[dropcap size=small]T[/dropcap]he inaugural season of Boss Fight Books was an excellent jaunt through a variety of video games. From the strange tale of Super Mario Bros. 2 to amazing game creation tool ZZT there was at least one book to suit a great deal of gaming fans. With such a strong start it was no doubt that Gabe Durham’s Kickstarter for Boss Fight Books Season 2 would also meet with great success. Now we’re finally seeing the fruits of this campaign – starting with Bible Adventures by Boss Fight Books’ head Mr. Durham himself. This also happens to be the first book in the series devoted to something that most folks consider to be a “bad game.”


Or, rather, a bad collection of games, as the NES cartridge of Bible Adventures includes three titles: Baby Moses, David and Goliath, and Noah’s Ark. This trilogy of biblically-inspired games by Wisdom Tree are known by so many only thanks to The Angry Video Game Nerd rather than having actually played them. At least, it’s definitely that way for me – though eventually I gave Noah’s Ark a spin. The author had actually played them as a child, and shares brief snippets of his youth to tie the narrative together. This autobiographical trend is one of the hallmarks of Boss Fight Books and is definitely a smart way to approach Bible Adventures in particular. The link doesn’t feel tenuous, which it easily could have.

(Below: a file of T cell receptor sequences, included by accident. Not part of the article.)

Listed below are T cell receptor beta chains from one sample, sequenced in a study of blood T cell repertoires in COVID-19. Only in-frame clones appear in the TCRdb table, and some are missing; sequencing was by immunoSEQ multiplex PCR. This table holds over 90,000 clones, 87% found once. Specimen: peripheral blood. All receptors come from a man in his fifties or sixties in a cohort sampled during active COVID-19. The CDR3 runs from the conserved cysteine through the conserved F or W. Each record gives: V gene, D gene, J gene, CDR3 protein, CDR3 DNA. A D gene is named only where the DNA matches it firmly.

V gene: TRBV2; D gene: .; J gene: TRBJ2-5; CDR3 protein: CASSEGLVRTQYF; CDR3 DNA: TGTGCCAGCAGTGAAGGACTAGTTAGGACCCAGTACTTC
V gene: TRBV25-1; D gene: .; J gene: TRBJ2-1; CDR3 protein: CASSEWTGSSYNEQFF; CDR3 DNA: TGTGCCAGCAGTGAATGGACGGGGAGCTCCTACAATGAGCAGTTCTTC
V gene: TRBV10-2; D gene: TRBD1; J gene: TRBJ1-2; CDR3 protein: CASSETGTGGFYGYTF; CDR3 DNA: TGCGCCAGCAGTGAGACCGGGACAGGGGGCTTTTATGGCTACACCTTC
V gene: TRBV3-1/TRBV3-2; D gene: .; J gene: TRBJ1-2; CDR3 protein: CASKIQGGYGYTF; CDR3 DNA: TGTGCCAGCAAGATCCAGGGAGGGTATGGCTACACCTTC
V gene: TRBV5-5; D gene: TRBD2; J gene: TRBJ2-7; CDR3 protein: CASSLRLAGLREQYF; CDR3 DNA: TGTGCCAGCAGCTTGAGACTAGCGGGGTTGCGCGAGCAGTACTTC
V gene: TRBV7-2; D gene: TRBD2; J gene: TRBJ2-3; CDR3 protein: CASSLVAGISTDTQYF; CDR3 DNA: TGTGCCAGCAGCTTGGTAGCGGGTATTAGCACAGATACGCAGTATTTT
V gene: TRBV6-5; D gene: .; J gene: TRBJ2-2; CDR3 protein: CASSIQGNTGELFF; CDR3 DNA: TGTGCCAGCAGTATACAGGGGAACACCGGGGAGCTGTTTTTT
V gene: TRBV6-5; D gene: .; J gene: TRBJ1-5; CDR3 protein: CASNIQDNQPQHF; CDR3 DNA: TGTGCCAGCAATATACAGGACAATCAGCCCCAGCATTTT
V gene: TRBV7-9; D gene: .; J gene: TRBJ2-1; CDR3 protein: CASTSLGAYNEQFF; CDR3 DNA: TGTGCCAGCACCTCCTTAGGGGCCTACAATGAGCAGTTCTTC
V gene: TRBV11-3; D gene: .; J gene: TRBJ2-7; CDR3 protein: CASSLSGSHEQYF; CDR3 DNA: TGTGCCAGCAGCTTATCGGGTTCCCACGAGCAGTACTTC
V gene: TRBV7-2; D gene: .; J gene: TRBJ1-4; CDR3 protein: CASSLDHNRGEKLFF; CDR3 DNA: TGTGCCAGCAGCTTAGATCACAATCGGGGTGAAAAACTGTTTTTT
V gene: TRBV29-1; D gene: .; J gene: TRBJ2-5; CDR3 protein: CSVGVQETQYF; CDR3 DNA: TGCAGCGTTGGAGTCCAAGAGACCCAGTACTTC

While the book is called Bible Adventures there’s also more to the story than just discussing that game’s mechanics, marketing, and development. Durham digs in with the developer’s history – and it’s more interesting than it has any right to be. I had no clue developer Color Dreams were behind the Wisdom Tree label and that so many of these religious games were simply reskinned versions of their older titles. Of course, the biggest surprise is that anyone would create a Christian game company without necessarily actually caring about bringing Christian-approved games to home consoles. This shrewd business move aside, it’s interesting to see how some of the original developers feel today about their time working for Color Dreams/Wisdom Tree and their current thoughts on faith.


With that said, I’m of two minds about the Bible Adventures book sourcing its quotes so heavily from existing interviews. On one hand, everything is presented in a very readable, organized fashion. Had the book not come out I’d never have dug up these interviews otherwise. Then again, it feels a bit more like a thesis full of other people’s efforts that are then used to back up a new presentation. If you’ve already dug through every single Bible Adventures bit of information online then this book probably won’t be of much service to you, basically.

Of course, how many people are out there like that? Presumably Durham became one in the process of writing his book, but it’s likely a miniscule club of individuals. Most gamers out there are a curious bunch and would probably find Bible Adventures as intriguing a read as I did. At 168 pages I almost wish it went a little longer, but all told it’s a compelling look at a video game company which made it to the forefront of religious video games.

Be sure to check out our reviews of the other Boss Fight Books publications right here.

About the Author

Marcus Estrada

Marcus is a fellow with a love for video games, horror, and Japanese food. When he’s not writing about games for a multitude of sites, he’s usually still playing one. Writing about video games is something he hopes to continue doing for many years to come.

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